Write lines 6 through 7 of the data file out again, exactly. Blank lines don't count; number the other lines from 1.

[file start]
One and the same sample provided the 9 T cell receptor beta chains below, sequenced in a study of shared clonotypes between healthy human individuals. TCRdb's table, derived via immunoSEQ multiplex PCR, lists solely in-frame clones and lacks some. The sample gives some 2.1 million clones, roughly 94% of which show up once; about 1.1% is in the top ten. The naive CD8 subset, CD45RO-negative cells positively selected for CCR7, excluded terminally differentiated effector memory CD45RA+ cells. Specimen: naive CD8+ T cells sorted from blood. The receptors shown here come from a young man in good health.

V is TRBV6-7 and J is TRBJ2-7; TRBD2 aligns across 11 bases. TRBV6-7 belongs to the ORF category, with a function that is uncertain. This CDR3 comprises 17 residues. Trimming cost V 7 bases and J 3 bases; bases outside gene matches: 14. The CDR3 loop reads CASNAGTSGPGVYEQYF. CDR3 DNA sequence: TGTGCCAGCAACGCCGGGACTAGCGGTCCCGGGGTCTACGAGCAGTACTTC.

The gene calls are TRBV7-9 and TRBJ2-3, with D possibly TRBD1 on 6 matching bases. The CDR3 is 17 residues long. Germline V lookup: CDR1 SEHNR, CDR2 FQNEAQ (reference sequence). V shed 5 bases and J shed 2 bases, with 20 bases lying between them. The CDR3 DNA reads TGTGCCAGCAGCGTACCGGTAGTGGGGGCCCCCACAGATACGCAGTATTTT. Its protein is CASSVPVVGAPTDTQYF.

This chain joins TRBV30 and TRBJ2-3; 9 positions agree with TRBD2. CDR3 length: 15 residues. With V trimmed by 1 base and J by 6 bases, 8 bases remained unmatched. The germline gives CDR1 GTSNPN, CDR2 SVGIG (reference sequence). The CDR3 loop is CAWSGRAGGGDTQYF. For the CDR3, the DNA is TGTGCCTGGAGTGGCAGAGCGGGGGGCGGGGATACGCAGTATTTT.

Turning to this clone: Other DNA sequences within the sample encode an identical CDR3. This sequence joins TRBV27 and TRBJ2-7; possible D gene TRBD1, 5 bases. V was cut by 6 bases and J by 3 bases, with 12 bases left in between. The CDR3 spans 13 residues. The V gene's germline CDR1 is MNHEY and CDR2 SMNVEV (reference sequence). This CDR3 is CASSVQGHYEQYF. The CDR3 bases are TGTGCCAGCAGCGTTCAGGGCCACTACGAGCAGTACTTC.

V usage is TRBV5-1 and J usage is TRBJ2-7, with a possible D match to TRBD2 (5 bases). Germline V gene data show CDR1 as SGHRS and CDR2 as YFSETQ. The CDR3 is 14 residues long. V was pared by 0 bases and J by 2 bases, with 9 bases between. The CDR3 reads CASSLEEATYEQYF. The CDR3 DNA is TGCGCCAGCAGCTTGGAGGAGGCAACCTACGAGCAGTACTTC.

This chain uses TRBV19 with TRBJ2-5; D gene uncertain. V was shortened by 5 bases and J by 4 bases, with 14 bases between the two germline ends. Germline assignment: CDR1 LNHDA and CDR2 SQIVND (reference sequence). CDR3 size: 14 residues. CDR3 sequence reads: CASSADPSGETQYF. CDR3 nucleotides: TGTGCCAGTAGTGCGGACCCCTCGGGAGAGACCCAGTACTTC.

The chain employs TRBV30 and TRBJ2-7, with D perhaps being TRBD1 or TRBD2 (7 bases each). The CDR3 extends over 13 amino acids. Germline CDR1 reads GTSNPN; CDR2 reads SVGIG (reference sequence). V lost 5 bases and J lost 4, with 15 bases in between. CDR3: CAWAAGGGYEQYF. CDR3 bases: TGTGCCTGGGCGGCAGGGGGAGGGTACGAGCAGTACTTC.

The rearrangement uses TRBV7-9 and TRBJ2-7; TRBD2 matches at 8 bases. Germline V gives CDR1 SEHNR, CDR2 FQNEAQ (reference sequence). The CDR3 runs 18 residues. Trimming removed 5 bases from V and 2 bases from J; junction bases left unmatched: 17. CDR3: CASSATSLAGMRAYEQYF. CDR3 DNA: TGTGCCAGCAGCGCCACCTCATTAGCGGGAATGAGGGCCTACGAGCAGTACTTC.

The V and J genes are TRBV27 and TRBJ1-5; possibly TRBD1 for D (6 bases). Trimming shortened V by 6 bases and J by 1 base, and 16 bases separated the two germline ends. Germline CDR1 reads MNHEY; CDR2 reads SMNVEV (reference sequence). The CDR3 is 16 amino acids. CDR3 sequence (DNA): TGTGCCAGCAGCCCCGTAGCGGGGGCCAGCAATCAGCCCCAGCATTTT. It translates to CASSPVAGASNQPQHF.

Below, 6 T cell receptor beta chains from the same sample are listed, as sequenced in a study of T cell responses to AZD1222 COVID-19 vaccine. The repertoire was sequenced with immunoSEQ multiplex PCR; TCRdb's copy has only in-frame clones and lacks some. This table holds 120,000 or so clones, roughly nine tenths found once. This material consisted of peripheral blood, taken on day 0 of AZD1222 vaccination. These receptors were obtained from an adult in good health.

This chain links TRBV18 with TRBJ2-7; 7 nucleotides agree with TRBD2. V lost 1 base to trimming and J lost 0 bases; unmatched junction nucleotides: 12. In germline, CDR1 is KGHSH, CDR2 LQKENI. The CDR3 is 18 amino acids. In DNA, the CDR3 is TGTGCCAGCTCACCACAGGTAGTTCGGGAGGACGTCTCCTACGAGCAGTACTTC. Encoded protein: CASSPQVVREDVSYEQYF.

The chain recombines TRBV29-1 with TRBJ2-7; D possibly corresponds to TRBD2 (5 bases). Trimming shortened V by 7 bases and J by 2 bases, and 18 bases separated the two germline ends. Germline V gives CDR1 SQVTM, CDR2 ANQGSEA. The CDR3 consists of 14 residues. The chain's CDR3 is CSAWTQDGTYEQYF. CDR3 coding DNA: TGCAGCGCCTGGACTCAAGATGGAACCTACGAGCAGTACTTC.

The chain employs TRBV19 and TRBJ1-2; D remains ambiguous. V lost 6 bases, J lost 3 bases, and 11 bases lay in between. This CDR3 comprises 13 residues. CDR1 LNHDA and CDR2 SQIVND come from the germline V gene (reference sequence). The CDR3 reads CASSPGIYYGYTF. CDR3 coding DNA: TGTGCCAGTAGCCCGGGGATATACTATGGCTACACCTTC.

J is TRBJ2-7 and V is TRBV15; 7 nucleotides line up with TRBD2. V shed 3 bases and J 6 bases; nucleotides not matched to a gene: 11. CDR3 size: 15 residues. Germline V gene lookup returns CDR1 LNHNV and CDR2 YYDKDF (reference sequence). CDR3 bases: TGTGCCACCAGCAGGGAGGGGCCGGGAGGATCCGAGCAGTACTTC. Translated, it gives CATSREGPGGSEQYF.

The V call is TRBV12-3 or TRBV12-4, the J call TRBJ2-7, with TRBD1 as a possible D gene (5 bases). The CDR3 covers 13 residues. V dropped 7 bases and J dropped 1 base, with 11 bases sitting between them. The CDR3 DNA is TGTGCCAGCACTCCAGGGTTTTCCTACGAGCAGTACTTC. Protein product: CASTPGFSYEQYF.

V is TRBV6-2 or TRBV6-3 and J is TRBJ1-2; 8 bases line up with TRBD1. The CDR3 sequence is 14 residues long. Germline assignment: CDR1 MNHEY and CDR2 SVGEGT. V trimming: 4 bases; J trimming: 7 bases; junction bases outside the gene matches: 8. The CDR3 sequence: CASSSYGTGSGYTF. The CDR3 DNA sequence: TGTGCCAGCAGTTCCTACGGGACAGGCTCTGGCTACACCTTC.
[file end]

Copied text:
V usage is TRBV5-1 and J usage is TRBJ2-7, with a possible D match to TRBD2 (5 bases). Germline V gene data show CDR1 as SGHRS and CDR2 as YFSETQ. The CDR3 is 14 residues long. V was pared by 0 bases and J by 2 bases, with 9 bases between. The CDR3 reads CASSLEEATYEQYF. The CDR3 DNA is TGCGCCAGCAGCTTGGAGGAGGCAACCTACGAGCAGTACTTC.

This chain uses TRBV19 with TRBJ2-5; D gene uncertain. V was shortened by 5 bases and J by 4 bases, with 14 bases between the two germline ends. Germline assignment: CDR1 LNHDA and CDR2 SQIVND (reference sequence). CDR3 size: 14 residues. CDR3 sequence reads: CASSADPSGETQYF. CDR3 nucleotides: TGTGCCAGTAGTGCGGACCCCTCGGGAGAGACCCAGTACTTC.